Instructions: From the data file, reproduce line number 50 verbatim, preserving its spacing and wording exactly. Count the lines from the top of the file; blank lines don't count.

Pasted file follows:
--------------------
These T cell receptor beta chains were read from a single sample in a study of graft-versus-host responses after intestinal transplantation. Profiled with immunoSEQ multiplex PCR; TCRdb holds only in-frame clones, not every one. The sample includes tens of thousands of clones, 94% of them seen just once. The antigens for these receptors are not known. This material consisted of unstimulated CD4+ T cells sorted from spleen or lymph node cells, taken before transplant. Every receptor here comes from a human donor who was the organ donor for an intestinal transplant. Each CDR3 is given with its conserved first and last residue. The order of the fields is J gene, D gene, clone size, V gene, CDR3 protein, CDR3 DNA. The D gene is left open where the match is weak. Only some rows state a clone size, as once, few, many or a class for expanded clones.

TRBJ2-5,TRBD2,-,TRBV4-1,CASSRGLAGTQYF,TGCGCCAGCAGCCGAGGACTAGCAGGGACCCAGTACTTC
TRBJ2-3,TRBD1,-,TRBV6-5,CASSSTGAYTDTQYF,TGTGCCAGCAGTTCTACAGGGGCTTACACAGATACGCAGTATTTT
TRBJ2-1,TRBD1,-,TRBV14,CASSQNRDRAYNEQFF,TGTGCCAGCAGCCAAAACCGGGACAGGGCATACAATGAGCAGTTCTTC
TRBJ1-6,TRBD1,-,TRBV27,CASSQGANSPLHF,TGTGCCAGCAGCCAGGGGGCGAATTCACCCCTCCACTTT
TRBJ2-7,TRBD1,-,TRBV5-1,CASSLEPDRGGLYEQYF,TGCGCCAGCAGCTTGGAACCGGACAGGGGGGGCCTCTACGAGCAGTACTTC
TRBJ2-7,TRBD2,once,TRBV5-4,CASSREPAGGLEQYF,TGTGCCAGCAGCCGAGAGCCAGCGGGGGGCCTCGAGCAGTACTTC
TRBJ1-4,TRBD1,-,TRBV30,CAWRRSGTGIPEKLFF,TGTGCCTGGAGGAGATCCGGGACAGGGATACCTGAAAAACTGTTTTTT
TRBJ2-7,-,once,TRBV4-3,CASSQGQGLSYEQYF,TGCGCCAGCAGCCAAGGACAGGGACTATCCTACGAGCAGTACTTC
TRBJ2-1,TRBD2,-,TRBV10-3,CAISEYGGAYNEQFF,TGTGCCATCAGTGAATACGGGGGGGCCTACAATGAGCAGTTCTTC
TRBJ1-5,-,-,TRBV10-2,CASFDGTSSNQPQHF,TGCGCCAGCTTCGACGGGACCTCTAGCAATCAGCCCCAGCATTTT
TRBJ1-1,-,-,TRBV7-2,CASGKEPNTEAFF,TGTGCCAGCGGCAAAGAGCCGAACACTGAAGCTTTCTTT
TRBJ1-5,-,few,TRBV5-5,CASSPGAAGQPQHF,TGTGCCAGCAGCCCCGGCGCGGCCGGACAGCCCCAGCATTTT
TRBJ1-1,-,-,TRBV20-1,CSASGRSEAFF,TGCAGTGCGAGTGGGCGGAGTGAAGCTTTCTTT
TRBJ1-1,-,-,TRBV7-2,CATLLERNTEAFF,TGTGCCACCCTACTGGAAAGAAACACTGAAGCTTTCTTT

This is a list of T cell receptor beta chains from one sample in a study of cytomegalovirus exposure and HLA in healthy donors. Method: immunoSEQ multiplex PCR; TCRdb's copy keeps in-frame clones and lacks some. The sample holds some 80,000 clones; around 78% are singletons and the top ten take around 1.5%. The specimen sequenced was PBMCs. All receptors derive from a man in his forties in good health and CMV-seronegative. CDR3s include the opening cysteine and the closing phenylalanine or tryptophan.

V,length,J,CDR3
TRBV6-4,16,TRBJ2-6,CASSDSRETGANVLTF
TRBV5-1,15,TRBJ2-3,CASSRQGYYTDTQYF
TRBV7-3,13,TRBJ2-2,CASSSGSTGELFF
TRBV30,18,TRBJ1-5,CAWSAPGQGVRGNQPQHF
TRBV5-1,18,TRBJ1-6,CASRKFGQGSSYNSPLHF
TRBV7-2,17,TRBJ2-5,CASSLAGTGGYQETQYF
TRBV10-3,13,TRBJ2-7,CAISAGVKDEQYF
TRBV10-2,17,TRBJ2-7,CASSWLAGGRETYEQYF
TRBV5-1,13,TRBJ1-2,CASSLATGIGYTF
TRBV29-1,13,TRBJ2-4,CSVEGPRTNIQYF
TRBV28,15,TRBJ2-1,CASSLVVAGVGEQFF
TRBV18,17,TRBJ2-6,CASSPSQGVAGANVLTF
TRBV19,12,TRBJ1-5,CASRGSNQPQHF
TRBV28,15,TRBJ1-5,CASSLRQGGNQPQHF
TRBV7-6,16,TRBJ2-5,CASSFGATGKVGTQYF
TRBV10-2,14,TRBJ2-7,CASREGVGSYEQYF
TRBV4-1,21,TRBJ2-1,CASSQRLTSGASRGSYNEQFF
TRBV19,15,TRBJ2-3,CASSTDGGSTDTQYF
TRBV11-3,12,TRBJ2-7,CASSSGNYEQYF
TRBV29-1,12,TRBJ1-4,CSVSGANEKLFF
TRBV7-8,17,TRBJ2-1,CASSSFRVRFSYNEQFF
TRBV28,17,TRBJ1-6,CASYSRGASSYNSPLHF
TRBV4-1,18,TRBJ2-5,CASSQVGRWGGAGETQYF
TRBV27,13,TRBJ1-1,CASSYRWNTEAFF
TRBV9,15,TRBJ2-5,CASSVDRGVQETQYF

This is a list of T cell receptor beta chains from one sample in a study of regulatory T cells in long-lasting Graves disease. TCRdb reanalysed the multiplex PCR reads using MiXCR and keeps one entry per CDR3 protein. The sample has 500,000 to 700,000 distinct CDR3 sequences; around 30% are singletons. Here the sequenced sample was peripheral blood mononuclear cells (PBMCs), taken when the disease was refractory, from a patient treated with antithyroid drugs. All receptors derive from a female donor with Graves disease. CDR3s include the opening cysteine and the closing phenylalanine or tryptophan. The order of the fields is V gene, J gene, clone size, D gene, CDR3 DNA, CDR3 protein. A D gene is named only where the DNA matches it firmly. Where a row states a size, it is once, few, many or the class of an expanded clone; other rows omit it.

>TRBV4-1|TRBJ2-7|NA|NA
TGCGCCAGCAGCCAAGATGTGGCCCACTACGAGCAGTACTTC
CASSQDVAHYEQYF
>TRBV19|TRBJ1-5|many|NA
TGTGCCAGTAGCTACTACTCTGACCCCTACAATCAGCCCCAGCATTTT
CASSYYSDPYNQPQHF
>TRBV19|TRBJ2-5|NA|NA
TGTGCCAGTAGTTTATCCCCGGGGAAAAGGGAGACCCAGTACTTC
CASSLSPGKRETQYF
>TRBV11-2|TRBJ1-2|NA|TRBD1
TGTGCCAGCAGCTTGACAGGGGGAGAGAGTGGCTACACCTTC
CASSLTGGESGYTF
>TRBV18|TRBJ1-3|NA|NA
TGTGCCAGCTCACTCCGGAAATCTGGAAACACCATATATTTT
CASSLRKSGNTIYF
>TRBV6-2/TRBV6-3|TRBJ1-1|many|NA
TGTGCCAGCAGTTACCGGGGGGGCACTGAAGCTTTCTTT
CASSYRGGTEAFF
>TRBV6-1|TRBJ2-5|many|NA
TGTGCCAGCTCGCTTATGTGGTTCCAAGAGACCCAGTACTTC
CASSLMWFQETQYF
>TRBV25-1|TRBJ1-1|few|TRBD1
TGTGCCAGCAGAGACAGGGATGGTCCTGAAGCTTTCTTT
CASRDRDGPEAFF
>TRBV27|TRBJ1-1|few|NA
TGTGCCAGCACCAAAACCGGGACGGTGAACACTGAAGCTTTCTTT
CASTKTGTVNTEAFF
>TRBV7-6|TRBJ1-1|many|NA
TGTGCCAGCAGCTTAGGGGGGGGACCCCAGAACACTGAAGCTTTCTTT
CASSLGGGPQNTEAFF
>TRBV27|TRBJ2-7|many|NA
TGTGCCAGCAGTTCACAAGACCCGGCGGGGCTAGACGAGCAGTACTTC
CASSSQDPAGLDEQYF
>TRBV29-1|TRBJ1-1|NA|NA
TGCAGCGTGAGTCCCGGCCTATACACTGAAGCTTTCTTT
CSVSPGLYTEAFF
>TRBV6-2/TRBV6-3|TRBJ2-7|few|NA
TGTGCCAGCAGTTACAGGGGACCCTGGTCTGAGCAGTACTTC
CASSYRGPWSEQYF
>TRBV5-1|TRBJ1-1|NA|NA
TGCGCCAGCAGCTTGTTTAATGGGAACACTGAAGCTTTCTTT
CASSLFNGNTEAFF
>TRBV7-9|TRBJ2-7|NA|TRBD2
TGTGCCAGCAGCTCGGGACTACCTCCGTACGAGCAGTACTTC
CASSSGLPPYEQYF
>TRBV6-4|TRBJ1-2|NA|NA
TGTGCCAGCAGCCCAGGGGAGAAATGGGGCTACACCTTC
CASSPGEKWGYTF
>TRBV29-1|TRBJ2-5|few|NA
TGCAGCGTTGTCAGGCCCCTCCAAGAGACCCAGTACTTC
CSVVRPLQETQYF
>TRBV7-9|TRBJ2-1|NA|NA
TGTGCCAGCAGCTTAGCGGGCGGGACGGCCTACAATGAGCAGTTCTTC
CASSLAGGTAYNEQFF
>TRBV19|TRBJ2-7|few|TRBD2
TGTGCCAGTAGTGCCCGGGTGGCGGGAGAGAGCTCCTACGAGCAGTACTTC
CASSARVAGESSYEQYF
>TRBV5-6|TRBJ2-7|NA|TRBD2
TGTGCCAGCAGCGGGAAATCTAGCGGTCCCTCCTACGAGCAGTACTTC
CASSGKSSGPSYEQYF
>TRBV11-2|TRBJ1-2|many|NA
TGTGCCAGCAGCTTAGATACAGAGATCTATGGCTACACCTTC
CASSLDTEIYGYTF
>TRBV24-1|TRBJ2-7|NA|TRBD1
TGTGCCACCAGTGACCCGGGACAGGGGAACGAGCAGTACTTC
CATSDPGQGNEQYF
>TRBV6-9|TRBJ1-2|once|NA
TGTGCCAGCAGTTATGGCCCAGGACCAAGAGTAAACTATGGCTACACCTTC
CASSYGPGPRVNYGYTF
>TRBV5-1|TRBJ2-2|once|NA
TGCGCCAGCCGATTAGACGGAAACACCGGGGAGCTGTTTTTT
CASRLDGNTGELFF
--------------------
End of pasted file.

>TRBV19|TRBJ2-5|NA|NA